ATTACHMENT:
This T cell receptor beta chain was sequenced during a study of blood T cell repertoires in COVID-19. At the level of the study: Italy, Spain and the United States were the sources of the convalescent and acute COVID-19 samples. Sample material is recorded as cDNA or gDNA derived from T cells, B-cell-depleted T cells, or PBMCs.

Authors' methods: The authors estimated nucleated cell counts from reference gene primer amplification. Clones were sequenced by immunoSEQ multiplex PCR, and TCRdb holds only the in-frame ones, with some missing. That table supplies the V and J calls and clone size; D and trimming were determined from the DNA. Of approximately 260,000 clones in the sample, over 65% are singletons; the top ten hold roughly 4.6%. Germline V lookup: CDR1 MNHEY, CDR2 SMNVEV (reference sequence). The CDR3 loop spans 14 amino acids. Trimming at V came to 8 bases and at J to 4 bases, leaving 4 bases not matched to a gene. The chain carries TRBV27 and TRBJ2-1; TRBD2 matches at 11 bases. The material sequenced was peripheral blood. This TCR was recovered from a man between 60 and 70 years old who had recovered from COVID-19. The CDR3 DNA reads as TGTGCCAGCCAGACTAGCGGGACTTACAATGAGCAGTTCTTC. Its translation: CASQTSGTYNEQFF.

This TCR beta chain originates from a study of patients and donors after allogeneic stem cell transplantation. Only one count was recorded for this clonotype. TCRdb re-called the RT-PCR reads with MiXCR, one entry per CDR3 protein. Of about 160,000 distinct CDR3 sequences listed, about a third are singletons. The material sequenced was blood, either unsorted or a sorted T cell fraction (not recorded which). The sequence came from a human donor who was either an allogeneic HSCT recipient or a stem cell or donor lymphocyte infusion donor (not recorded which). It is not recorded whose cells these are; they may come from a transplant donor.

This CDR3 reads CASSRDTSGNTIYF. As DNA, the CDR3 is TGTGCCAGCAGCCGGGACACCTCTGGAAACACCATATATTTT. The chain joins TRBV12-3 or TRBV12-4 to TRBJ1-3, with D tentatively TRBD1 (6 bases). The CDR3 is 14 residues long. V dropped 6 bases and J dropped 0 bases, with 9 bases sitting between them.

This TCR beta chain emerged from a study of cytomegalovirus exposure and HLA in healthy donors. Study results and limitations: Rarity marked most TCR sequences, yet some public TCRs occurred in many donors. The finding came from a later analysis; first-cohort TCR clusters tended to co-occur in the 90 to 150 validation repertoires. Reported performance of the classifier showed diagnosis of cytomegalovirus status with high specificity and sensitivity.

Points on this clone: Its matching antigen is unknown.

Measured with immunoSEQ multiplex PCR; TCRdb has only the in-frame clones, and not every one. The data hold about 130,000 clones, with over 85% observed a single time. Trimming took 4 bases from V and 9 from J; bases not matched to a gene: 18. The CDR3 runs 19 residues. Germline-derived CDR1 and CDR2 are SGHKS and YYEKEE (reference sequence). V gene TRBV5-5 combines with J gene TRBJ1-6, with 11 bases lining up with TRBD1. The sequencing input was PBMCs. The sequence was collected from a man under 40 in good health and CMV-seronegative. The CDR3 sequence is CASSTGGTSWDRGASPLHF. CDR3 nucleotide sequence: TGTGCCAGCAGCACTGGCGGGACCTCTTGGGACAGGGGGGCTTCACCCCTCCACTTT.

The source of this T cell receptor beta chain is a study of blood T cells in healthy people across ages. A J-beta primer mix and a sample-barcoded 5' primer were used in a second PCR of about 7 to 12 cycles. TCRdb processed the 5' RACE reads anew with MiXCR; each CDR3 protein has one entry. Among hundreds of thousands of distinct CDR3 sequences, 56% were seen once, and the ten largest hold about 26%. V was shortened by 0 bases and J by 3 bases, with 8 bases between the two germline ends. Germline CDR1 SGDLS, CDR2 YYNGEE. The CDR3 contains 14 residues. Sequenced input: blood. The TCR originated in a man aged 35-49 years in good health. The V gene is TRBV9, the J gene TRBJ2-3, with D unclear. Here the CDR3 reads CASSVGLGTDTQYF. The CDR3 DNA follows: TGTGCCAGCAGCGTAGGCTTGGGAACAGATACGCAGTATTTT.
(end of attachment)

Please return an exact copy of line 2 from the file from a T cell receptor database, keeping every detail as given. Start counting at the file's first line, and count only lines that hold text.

Authors' methods: The authors estimated nucleated cell counts from reference gene primer amplification. Clones were sequenced by immunoSEQ multiplex PCR, and TCRdb holds only the in-frame ones, with some missing. That table supplies the V and J calls and clone size; D and trimming were determined from the DNA. Of approximately 260,000 clones in the sample, over 65% are singletons; the top ten hold roughly 4.6%. Germline V lookup: CDR1 MNHEY, CDR2 SMNVEV (reference sequence). The CDR3 loop spans 14 amino acids. Trimming at V came to 8 bases and at J to 4 bases, leaving 4 bases not matched to a gene. The chain carries TRBV27 and TRBJ2-1; TRBD2 matches at 11 bases. The material sequenced was peripheral blood. This TCR was recovered from a man between 60 and 70 years old who had recovered from COVID-19. The CDR3 DNA reads as TGTGCCAGCCAGACTAGCGGGACTTACAATGAGCAGTTCTTC. Its translation: CASQTSGTYNEQFF.